Monday, July 30, 2012

La Défense - La Grande Arche

I give you.....La Grande Arche de la Défense. One of the first monuments I visited in Paris, not long after it was inaugurated in July 1989. Designed by Danish architect Johann Otto von Spreckelsen and Danish engineer Erik Reitzel, it was the initiative of French president François Mitterrand. It is a monument to humanity and humanitarian ideals rather than military victories. Another reason to love it.

Friday, July 27, 2012

Charles de Gaulle Étoile - Avenue de la Grande Armee

This is the Avenue de la Grande Armee, the avenue directly across from the Champs-Élysées on the other side of the Arc de Triomphe. This avenue is continued by the avenue Charles-de-Gaulle as far as Neuilly-sur-Seine, towards la Défense home to La Grande Arche de la Défense, which you can see in the distant haze.

I visited La Grande Arche on my very first trip to Paris in 1989 and thus it holds a special place in my heart. Next week, more photos from la Defense.

Wednesday, July 25, 2012

Charles de Gaulle Étoile - Avenue Foch/Avenue Victor Hugo

Arguably the loveliest of the avenues as viewed from the Arc de Triomphe, I love how these streets meet to form a small triangular island in the middle of Paris.

Avenue Foch (on the left) is one of the most prestigious streets in Paris, with palaces of the rich and famous all along its chestnut-lined course.

Avenue Victor Hugo (on the right) is the second-longest of the avenues off of the Place Charles de Galle (after the Champs-Élysées) and prestigious in its own right. My first French boyfriend lived on this street and always said it with an air of importance that to this day I hear every time I say, "Avenue Victor Hugo."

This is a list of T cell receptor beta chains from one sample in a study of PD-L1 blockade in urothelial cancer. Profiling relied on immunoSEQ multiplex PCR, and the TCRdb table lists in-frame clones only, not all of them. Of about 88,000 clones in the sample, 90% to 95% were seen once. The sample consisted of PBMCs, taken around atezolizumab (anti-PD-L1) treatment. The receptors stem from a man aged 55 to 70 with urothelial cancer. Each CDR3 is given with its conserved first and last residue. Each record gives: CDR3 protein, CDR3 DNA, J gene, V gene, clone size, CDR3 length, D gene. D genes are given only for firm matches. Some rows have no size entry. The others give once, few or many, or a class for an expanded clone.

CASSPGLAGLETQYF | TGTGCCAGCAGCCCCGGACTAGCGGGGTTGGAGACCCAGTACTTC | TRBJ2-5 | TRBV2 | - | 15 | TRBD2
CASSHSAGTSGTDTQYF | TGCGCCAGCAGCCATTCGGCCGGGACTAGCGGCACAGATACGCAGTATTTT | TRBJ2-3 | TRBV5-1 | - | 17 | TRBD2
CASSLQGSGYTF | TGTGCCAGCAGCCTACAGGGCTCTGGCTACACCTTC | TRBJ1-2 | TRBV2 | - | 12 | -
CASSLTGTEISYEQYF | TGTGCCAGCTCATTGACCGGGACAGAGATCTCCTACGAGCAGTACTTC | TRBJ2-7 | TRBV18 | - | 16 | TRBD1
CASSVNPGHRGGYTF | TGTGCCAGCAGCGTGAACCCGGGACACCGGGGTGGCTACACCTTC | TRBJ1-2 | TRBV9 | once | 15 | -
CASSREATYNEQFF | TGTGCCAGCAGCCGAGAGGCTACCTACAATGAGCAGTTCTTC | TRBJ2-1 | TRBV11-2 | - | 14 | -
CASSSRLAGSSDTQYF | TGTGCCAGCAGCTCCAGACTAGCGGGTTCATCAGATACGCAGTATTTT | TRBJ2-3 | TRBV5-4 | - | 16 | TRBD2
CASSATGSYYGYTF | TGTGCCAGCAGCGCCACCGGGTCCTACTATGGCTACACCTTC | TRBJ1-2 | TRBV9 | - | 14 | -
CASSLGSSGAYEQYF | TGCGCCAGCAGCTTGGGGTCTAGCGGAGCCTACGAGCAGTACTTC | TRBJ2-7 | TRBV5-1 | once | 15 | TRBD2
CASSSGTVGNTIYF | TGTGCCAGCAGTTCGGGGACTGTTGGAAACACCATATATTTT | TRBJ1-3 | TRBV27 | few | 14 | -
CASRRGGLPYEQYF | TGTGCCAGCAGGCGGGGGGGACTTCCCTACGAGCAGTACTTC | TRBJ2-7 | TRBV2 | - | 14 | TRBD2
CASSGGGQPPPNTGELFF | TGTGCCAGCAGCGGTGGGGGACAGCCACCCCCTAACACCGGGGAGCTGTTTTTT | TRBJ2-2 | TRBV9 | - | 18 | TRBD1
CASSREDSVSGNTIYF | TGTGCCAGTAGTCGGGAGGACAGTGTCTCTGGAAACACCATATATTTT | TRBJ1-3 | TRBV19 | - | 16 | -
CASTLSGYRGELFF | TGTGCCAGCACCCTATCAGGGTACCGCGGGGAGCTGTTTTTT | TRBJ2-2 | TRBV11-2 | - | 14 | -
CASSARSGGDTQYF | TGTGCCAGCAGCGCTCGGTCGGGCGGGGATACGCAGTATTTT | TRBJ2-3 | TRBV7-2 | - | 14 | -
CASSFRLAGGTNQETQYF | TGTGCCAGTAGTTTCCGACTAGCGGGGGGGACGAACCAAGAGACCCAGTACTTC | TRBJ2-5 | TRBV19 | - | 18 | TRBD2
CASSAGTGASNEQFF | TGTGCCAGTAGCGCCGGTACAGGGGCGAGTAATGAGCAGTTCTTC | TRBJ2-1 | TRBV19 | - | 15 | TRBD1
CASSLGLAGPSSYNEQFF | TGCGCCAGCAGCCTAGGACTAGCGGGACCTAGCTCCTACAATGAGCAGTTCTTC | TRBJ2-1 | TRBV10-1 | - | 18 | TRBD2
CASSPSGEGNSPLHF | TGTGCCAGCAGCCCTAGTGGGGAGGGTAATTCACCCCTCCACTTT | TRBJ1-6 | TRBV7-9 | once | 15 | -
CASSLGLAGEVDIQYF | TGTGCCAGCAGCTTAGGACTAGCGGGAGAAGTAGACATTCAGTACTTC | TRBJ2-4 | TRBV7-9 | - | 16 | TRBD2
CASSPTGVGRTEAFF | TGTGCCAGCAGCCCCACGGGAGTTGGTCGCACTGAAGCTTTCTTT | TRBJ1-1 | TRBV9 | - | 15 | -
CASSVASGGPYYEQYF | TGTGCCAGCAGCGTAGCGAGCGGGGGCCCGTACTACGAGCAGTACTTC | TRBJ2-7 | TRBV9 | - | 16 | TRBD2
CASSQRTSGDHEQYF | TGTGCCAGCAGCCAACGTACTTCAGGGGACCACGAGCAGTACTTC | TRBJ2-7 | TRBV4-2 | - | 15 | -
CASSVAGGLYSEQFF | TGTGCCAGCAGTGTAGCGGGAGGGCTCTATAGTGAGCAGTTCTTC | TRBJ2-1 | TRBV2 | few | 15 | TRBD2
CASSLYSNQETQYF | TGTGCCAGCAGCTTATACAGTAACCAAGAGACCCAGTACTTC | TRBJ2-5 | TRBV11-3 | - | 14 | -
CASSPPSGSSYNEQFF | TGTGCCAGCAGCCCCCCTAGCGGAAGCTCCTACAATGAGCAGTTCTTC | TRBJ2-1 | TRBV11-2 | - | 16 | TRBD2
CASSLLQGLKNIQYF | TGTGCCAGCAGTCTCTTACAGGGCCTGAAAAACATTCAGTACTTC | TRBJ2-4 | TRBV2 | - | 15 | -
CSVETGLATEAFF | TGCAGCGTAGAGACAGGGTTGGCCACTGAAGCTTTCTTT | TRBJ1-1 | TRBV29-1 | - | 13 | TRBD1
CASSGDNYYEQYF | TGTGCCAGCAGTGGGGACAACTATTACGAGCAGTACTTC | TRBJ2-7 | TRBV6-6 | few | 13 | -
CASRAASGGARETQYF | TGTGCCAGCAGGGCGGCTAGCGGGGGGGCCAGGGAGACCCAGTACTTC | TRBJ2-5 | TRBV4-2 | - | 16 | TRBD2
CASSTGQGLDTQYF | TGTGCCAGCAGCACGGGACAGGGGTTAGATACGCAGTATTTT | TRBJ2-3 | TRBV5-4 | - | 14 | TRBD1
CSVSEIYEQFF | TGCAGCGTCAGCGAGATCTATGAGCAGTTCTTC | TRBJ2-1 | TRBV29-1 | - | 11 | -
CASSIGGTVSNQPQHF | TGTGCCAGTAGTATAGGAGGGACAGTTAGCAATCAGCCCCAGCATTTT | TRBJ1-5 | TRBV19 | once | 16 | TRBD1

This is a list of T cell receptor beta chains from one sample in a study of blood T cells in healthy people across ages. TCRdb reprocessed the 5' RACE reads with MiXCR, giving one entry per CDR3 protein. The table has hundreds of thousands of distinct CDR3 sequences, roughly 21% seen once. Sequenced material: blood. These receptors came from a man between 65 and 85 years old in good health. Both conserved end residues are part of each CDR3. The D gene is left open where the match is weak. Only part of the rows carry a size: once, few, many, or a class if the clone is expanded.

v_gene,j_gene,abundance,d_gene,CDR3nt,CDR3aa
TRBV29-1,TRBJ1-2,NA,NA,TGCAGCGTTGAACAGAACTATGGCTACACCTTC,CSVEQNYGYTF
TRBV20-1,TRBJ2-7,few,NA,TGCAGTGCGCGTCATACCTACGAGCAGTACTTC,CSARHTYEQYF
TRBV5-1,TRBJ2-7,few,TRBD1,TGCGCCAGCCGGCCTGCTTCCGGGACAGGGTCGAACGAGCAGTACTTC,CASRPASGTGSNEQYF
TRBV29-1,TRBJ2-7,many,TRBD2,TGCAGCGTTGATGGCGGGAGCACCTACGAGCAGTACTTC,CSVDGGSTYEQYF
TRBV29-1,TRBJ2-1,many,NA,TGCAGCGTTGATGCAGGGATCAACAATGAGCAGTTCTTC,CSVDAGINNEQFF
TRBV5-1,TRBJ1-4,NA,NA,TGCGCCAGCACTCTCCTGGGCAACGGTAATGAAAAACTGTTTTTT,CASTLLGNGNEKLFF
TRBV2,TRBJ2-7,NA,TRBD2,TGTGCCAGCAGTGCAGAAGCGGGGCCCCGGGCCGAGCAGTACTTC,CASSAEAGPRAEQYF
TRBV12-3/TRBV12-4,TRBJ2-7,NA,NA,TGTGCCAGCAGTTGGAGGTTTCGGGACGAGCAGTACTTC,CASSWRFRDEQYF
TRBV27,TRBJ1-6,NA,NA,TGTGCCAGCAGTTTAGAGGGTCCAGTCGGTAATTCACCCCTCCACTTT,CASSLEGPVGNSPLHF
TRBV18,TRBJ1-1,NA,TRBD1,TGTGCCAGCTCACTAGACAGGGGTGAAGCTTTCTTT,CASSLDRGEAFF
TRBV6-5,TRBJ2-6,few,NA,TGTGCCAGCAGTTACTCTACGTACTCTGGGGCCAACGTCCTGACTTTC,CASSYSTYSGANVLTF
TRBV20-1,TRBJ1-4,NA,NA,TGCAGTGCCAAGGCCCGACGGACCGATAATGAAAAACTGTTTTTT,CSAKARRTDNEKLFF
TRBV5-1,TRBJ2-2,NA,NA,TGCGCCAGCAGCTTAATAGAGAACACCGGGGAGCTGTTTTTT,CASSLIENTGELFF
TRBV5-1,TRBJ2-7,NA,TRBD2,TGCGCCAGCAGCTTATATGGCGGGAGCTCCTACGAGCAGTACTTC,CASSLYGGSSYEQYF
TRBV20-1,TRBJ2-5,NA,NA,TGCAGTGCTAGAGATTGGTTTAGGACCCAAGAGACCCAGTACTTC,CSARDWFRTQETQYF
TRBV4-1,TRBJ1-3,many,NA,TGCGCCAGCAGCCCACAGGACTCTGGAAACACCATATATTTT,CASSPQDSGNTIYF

Monday, July 23, 2012

Charles de Gaulle Étoile - Avenue des Champs-Élysées

From the top of the Arc de Triomphe, you can see twelve of the most famous avenues in Paris including the granddaddy of them all, the Champs-Élysées. (Literally translated as "Elysian Fields.")

Friday, July 20, 2012

Arc de Triomphe - View from the Top

Even on a hazy day the view from the top is amazing! Remember this one? Next week, more from the top of the Arc de Triomphe.....

Thursday, July 19, 2012

Arc de Triomphe - Staircase

To get to the top of the Arc de Triomphe, you must climb 284 steps up a winding staircase. That's actually not too bad when you compare it to the other Parisian monuments tourists traditionally climb: Notre Dame (402), La Tour Eiffel (~710).

Wednesday, July 18, 2012

Arc de Triomphe - Plans de Arc

Here is an architectural schematic of the Arc I thought was kind of neat. Plus a video that gives you the "inside scoop."

Monday, July 16, 2012

Arc de Triomphe - The Arch

This week, another icon of Paris - the Arc de Triomphe. Paris' Triumphal Arc sits in the center of Place Charles de Galle at the western end of the Champs-Élysées and honors those who fought and died for France in the French Revolutionary and the Napoleonic Wars.

(In the interest of full disclosure I think it is important to point out that I did not take this picture. I neglected to photograph the arc in all its glory - doh! - so thanks to my friend Sean for this pic :)]